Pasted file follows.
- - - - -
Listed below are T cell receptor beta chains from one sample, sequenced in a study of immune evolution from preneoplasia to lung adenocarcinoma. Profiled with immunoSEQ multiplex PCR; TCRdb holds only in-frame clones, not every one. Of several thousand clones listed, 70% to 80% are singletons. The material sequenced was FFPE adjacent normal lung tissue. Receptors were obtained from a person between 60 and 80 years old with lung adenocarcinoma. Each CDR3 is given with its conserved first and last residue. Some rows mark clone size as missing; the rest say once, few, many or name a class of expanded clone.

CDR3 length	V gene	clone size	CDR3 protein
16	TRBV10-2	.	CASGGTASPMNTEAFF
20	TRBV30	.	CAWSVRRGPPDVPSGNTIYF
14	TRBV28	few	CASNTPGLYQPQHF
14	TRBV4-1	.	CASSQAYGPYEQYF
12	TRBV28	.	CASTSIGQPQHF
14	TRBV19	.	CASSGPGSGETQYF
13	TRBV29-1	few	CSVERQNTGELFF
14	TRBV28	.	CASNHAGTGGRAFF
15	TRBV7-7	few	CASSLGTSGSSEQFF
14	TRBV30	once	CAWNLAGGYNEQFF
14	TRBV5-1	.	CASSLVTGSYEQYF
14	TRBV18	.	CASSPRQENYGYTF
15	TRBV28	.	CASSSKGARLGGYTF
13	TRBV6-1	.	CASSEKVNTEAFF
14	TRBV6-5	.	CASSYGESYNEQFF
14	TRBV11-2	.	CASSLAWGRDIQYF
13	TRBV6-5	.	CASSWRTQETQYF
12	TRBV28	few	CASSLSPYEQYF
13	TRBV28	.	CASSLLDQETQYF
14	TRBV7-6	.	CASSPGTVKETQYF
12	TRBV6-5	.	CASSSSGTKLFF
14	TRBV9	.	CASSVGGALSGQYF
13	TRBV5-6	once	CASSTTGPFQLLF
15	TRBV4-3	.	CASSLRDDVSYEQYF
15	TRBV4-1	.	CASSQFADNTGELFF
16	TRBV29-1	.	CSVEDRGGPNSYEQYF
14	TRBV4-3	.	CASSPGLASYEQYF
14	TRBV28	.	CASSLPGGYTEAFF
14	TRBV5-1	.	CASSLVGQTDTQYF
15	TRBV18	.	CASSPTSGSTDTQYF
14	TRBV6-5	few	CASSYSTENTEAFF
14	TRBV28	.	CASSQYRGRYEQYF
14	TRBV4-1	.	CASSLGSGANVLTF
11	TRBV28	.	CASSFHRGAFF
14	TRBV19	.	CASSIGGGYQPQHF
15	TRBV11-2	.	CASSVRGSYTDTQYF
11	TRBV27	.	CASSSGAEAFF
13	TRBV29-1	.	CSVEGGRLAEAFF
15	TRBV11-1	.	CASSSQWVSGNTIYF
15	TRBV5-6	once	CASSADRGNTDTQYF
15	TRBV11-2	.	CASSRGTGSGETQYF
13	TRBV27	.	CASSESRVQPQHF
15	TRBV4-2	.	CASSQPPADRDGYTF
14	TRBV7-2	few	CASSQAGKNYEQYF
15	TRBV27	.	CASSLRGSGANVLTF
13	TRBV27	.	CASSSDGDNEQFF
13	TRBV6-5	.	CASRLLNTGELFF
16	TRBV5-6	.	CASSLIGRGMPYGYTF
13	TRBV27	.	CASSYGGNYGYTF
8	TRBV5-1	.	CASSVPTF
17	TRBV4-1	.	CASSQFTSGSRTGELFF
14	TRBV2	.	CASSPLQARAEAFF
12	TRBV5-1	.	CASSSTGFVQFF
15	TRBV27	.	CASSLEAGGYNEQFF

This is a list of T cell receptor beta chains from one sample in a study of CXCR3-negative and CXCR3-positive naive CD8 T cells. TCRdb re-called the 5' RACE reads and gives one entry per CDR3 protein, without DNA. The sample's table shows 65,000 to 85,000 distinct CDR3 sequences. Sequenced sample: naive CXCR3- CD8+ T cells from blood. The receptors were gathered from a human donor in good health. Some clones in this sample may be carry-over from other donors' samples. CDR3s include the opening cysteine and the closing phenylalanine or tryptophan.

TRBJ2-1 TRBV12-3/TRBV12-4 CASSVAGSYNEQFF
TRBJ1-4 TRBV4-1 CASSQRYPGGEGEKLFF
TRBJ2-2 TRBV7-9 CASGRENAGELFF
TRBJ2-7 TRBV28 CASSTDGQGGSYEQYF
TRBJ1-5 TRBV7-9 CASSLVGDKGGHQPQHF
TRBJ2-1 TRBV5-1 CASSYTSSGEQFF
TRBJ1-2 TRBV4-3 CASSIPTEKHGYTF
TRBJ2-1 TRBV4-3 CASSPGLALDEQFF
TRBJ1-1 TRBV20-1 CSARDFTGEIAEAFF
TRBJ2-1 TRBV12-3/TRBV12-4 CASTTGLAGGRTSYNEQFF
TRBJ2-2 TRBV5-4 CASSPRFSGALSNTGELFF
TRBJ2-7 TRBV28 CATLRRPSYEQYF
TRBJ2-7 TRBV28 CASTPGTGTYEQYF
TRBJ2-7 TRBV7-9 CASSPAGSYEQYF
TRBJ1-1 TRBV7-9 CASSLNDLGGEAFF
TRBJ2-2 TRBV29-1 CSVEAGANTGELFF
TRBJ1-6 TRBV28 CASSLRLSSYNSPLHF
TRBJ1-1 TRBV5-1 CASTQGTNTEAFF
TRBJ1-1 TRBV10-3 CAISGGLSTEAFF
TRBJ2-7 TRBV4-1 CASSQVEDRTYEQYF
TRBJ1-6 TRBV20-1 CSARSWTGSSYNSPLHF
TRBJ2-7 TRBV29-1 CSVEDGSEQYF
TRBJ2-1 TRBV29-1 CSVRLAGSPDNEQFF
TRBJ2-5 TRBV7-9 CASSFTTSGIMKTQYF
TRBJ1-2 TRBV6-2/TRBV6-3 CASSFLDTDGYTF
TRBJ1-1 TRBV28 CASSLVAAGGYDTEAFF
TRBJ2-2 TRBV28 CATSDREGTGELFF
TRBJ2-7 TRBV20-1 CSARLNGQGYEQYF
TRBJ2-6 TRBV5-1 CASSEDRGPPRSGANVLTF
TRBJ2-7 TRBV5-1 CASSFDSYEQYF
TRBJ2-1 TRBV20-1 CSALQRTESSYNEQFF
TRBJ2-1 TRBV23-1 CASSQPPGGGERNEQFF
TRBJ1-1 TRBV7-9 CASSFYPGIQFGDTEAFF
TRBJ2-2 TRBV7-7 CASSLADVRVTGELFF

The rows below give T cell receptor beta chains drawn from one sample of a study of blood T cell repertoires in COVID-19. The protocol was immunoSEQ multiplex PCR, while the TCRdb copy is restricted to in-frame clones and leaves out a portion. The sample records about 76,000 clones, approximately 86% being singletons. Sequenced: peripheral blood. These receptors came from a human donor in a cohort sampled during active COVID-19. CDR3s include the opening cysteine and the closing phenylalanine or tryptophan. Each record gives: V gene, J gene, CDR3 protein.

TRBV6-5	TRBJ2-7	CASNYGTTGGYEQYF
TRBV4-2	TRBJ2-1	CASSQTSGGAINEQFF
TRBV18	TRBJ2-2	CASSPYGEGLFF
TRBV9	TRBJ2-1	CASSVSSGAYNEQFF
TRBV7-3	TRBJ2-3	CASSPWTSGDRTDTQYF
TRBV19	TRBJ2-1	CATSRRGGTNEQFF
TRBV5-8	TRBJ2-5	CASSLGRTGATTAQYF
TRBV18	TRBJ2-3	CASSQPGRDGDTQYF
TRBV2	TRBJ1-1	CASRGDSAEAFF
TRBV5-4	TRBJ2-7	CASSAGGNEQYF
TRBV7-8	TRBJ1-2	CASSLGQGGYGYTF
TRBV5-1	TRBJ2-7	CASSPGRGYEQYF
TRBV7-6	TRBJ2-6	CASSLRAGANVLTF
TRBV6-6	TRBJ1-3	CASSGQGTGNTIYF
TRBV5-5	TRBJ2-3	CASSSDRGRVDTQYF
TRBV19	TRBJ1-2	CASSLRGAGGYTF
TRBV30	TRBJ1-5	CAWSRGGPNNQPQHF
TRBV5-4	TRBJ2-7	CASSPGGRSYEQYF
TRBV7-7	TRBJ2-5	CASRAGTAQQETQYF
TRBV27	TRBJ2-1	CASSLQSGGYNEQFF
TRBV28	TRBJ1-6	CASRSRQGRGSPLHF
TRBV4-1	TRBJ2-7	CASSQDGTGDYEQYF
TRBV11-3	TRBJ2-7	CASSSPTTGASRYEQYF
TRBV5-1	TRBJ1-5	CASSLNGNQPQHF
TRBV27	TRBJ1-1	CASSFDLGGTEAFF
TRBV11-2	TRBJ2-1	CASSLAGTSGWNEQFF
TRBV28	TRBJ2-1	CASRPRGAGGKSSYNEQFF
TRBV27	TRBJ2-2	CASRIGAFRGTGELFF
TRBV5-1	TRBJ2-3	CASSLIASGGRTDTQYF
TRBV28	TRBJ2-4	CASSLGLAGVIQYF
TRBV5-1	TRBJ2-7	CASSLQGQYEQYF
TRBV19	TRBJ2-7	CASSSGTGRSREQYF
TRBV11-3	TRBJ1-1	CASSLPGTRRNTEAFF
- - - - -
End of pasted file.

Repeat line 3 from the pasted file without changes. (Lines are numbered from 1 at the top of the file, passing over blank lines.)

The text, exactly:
16	TRBV10-2	.	CASGGTASPMNTEAFF